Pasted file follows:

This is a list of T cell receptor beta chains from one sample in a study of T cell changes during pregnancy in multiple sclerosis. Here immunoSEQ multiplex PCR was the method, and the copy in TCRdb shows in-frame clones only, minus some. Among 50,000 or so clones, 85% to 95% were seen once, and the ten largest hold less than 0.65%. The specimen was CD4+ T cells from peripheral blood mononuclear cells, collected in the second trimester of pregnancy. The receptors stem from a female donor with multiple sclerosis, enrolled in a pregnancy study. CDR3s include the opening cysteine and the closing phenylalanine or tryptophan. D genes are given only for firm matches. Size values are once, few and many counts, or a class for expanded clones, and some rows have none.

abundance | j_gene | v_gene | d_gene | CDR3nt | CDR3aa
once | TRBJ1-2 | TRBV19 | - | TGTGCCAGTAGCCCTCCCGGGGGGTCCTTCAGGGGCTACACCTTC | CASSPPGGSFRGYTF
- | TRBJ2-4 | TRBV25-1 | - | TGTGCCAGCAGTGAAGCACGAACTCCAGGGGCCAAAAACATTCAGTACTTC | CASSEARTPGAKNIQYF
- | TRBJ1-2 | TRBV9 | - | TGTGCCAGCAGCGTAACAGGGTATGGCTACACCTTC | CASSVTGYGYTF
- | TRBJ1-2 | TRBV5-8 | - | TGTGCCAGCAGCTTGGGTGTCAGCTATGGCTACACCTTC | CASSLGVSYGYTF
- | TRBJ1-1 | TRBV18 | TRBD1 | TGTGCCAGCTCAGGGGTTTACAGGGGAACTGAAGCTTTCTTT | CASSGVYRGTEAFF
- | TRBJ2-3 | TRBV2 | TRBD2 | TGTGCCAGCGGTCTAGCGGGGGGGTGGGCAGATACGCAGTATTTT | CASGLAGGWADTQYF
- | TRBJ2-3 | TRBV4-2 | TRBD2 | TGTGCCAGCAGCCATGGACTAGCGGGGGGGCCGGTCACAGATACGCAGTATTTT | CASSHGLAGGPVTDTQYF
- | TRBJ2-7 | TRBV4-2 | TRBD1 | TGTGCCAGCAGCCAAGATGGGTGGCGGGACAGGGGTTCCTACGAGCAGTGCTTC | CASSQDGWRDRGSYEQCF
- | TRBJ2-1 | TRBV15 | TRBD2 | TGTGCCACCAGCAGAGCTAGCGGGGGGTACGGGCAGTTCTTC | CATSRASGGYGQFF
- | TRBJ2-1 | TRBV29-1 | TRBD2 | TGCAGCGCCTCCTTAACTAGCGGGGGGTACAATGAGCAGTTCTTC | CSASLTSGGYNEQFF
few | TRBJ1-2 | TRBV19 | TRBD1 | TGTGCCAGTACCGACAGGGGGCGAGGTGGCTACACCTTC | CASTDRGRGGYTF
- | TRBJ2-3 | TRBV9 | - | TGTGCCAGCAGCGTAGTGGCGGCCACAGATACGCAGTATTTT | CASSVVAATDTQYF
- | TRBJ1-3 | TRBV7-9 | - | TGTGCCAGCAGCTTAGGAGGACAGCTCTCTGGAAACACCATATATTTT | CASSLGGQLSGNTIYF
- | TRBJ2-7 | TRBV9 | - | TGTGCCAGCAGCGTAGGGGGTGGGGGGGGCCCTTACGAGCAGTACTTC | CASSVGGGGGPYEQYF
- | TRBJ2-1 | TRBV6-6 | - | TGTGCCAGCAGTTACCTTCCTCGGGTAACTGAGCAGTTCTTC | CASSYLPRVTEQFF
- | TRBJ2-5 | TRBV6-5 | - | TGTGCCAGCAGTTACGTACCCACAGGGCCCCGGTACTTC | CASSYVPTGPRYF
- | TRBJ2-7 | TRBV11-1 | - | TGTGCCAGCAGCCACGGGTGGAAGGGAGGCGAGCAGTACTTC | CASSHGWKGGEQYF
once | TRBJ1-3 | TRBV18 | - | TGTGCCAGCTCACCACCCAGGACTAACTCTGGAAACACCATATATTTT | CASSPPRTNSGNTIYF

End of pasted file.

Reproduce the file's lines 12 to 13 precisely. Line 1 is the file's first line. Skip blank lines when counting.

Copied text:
- | TRBJ2-1 | TRBV29-1 | TRBD2 | TGCAGCGCCTCCTTAACTAGCGGGGGGTACAATGAGCAGTTCTTC | CSASLTSGGYNEQFF
few | TRBJ1-2 | TRBV19 | TRBD1 | TGTGCCAGTACCGACAGGGGGCGAGGTGGCTACACCTTC | CASTDRGRGGYTF